Subjects: R and D
Short stature is associated with a 50% greater risk of coronary heart disease, according to Tuula Paajanen and colleagues, who reported their findings in the European Heart Journal.
To reach these conclusions, the scientists performed a meta-analysis on 52 relevant articles on the subject, which were found during a systematic search of MEDLINE, PREMEDLINE and All EBM reviews. Together, the studies included a bit more than 3 million individuals.
For the purposes of their study, the scientists defined “short” as being below 5’5″ in males and below 5’0″ in females. They defined “tall” as being above 5’10” in men and above 5’6″ in women.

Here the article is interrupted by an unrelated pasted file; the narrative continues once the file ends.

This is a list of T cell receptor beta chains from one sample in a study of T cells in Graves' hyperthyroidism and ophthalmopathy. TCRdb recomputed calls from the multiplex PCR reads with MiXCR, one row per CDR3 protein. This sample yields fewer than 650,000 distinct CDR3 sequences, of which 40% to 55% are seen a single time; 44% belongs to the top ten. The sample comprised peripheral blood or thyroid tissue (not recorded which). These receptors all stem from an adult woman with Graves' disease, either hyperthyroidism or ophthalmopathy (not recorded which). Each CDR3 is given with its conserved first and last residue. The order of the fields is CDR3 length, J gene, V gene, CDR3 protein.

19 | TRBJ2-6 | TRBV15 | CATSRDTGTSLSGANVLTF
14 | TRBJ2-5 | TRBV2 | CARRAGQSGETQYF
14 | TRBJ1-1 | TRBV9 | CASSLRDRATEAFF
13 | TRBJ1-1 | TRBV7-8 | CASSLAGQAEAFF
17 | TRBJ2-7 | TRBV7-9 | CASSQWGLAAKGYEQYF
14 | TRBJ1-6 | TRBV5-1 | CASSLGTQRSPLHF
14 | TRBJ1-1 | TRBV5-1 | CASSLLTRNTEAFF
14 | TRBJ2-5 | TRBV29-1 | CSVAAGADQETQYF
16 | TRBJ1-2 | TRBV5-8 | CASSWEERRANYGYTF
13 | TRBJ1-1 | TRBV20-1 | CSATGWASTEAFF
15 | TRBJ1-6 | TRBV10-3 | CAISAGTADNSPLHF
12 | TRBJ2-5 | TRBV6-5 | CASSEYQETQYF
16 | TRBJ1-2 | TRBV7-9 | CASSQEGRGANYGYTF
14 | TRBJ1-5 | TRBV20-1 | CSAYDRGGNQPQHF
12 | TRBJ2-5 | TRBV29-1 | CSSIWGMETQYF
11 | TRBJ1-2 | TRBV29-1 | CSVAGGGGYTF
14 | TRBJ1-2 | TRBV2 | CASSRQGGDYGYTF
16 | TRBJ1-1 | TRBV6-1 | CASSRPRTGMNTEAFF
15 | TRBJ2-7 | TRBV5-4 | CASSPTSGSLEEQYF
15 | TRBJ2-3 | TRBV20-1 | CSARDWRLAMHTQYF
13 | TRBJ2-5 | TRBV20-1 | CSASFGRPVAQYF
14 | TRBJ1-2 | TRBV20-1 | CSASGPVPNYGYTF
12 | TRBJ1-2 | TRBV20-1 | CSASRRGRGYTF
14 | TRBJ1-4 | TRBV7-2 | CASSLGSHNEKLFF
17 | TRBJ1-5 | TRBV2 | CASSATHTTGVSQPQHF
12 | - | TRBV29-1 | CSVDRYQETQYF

Analysis of the combined studies revealed that individuals in the shortest cohort had a 46% greater likelihood of sustaining a cardiovascular event than those in the tallest cohort.
The scientists concluded that since short children tend to become short adults, their findings might help physicians select shorter kids and teens for early intervention programs designed to reduce cardiovascular risk.
The study is believed to be the first to confirm the association, which had been debated for at least 50 years. It must be remembered that this study has shown a correlation, but does not prove that short stature actually causes cardiovascular disease. Randomized controlled trials would be required to prove causality, but of course they are impractical in the current instance.